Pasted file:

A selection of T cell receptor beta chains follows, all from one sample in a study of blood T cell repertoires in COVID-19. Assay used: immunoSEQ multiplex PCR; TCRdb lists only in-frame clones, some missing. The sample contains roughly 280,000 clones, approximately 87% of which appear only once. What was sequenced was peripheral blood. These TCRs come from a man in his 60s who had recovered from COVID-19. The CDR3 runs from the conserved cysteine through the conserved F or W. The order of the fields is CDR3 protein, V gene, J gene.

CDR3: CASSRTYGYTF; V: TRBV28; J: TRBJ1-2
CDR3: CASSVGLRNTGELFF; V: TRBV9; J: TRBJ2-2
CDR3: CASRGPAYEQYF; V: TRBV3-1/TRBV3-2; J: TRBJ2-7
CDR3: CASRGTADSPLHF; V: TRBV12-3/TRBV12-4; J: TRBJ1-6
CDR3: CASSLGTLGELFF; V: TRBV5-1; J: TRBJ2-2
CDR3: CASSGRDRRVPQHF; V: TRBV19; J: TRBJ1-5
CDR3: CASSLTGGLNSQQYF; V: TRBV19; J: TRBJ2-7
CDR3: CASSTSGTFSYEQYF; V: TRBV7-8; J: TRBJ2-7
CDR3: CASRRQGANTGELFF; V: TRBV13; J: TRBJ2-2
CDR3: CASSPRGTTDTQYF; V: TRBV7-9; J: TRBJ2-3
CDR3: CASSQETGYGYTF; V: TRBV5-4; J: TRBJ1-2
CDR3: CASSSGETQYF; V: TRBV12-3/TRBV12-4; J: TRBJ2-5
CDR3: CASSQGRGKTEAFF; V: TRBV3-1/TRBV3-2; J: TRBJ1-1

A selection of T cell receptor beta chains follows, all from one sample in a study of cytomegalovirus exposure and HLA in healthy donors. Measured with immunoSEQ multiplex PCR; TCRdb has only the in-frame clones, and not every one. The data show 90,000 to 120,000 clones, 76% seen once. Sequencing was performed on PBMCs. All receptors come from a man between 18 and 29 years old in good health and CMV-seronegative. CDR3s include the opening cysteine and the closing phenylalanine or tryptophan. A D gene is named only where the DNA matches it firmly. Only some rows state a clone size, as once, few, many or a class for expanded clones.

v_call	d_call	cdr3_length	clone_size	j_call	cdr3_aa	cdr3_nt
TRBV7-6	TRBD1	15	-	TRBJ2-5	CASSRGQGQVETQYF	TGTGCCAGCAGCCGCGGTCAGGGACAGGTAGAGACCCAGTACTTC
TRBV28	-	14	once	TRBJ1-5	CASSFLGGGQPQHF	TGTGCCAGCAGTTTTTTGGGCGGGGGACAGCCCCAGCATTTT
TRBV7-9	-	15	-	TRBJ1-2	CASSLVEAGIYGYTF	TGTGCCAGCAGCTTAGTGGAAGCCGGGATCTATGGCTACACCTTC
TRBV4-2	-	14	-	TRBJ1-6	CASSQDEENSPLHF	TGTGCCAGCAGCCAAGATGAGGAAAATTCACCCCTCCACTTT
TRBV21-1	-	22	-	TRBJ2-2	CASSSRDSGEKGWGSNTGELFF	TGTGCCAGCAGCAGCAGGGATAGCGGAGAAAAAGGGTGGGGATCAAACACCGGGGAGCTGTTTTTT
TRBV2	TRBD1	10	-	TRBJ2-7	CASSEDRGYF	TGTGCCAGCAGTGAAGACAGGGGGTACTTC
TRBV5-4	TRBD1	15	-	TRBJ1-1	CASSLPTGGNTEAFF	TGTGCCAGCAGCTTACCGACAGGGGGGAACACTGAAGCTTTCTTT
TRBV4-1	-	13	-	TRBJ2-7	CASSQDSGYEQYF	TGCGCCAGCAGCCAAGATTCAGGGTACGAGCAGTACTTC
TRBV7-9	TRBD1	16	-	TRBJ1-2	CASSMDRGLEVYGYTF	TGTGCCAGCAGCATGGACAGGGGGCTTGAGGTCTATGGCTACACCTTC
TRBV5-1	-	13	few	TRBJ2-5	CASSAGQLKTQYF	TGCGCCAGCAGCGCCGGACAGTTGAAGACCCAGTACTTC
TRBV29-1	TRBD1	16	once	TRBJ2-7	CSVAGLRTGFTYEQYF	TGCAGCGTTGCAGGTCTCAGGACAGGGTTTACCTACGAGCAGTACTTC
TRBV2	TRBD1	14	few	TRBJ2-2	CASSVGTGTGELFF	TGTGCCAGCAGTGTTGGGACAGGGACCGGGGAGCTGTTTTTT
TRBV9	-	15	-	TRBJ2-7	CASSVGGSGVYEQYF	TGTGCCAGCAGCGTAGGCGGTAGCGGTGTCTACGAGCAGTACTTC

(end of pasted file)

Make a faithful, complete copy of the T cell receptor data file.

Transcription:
A selection of T cell receptor beta chains follows, all from one sample in a study of blood T cell repertoires in COVID-19. Assay used: immunoSEQ multiplex PCR; TCRdb lists only in-frame clones, some missing. The sample contains roughly 280,000 clones, approximately 87% of which appear only once. What was sequenced was peripheral blood. These TCRs come from a man in his 60s who had recovered from COVID-19. The CDR3 runs from the conserved cysteine through the conserved F or W. The order of the fields is CDR3 protein, V gene, J gene.

CDR3: CASSRTYGYTF; V: TRBV28; J: TRBJ1-2
CDR3: CASSVGLRNTGELFF; V: TRBV9; J: TRBJ2-2
CDR3: CASRGPAYEQYF; V: TRBV3-1/TRBV3-2; J: TRBJ2-7
CDR3: CASRGTADSPLHF; V: TRBV12-3/TRBV12-4; J: TRBJ1-6
CDR3: CASSLGTLGELFF; V: TRBV5-1; J: TRBJ2-2
CDR3: CASSGRDRRVPQHF; V: TRBV19; J: TRBJ1-5
CDR3: CASSLTGGLNSQQYF; V: TRBV19; J: TRBJ2-7
CDR3: CASSTSGTFSYEQYF; V: TRBV7-8; J: TRBJ2-7
CDR3: CASRRQGANTGELFF; V: TRBV13; J: TRBJ2-2
CDR3: CASSPRGTTDTQYF; V: TRBV7-9; J: TRBJ2-3
CDR3: CASSQETGYGYTF; V: TRBV5-4; J: TRBJ1-2
CDR3: CASSSGETQYF; V: TRBV12-3/TRBV12-4; J: TRBJ2-5
CDR3: CASSQGRGKTEAFF; V: TRBV3-1/TRBV3-2; J: TRBJ1-1

A selection of T cell receptor beta chains follows, all from one sample in a study of cytomegalovirus exposure and HLA in healthy donors. Measured with immunoSEQ multiplex PCR; TCRdb has only the in-frame clones, and not every one. The data show 90,000 to 120,000 clones, 76% seen once. Sequencing was performed on PBMCs. All receptors come from a man between 18 and 29 years old in good health and CMV-seronegative. CDR3s include the opening cysteine and the closing phenylalanine or tryptophan. A D gene is named only where the DNA matches it firmly. Only some rows state a clone size, as once, few, many or a class for expanded clones.

v_call	d_call	cdr3_length	clone_size	j_call	cdr3_aa	cdr3_nt
TRBV7-6	TRBD1	15	-	TRBJ2-5	CASSRGQGQVETQYF	TGTGCCAGCAGCCGCGGTCAGGGACAGGTAGAGACCCAGTACTTC
TRBV28	-	14	once	TRBJ1-5	CASSFLGGGQPQHF	TGTGCCAGCAGTTTTTTGGGCGGGGGACAGCCCCAGCATTTT
TRBV7-9	-	15	-	TRBJ1-2	CASSLVEAGIYGYTF	TGTGCCAGCAGCTTAGTGGAAGCCGGGATCTATGGCTACACCTTC
TRBV4-2	-	14	-	TRBJ1-6	CASSQDEENSPLHF	TGTGCCAGCAGCCAAGATGAGGAAAATTCACCCCTCCACTTT
TRBV21-1	-	22	-	TRBJ2-2	CASSSRDSGEKGWGSNTGELFF	TGTGCCAGCAGCAGCAGGGATAGCGGAGAAAAAGGGTGGGGATCAAACACCGGGGAGCTGTTTTTT
TRBV2	TRBD1	10	-	TRBJ2-7	CASSEDRGYF	TGTGCCAGCAGTGAAGACAGGGGGTACTTC
TRBV5-4	TRBD1	15	-	TRBJ1-1	CASSLPTGGNTEAFF	TGTGCCAGCAGCTTACCGACAGGGGGGAACACTGAAGCTTTCTTT
TRBV4-1	-	13	-	TRBJ2-7	CASSQDSGYEQYF	TGCGCCAGCAGCCAAGATTCAGGGTACGAGCAGTACTTC
TRBV7-9	TRBD1	16	-	TRBJ1-2	CASSMDRGLEVYGYTF	TGTGCCAGCAGCATGGACAGGGGGCTTGAGGTCTATGGCTACACCTTC
TRBV5-1	-	13	few	TRBJ2-5	CASSAGQLKTQYF	TGCGCCAGCAGCGCCGGACAGTTGAAGACCCAGTACTTC
TRBV29-1	TRBD1	16	once	TRBJ2-7	CSVAGLRTGFTYEQYF	TGCAGCGTTGCAGGTCTCAGGACAGGGTTTACCTACGAGCAGTACTTC
TRBV2	TRBD1	14	few	TRBJ2-2	CASSVGTGTGELFF	TGTGCCAGCAGTGTTGGGACAGGGACCGGGGAGCTGTTTTTT
TRBV9	-	15	-	TRBJ2-7	CASSVGGSGVYEQYF	TGTGCCAGCAGCGTAGGCGGTAGCGGTGTCTACGAGCAGTACTTC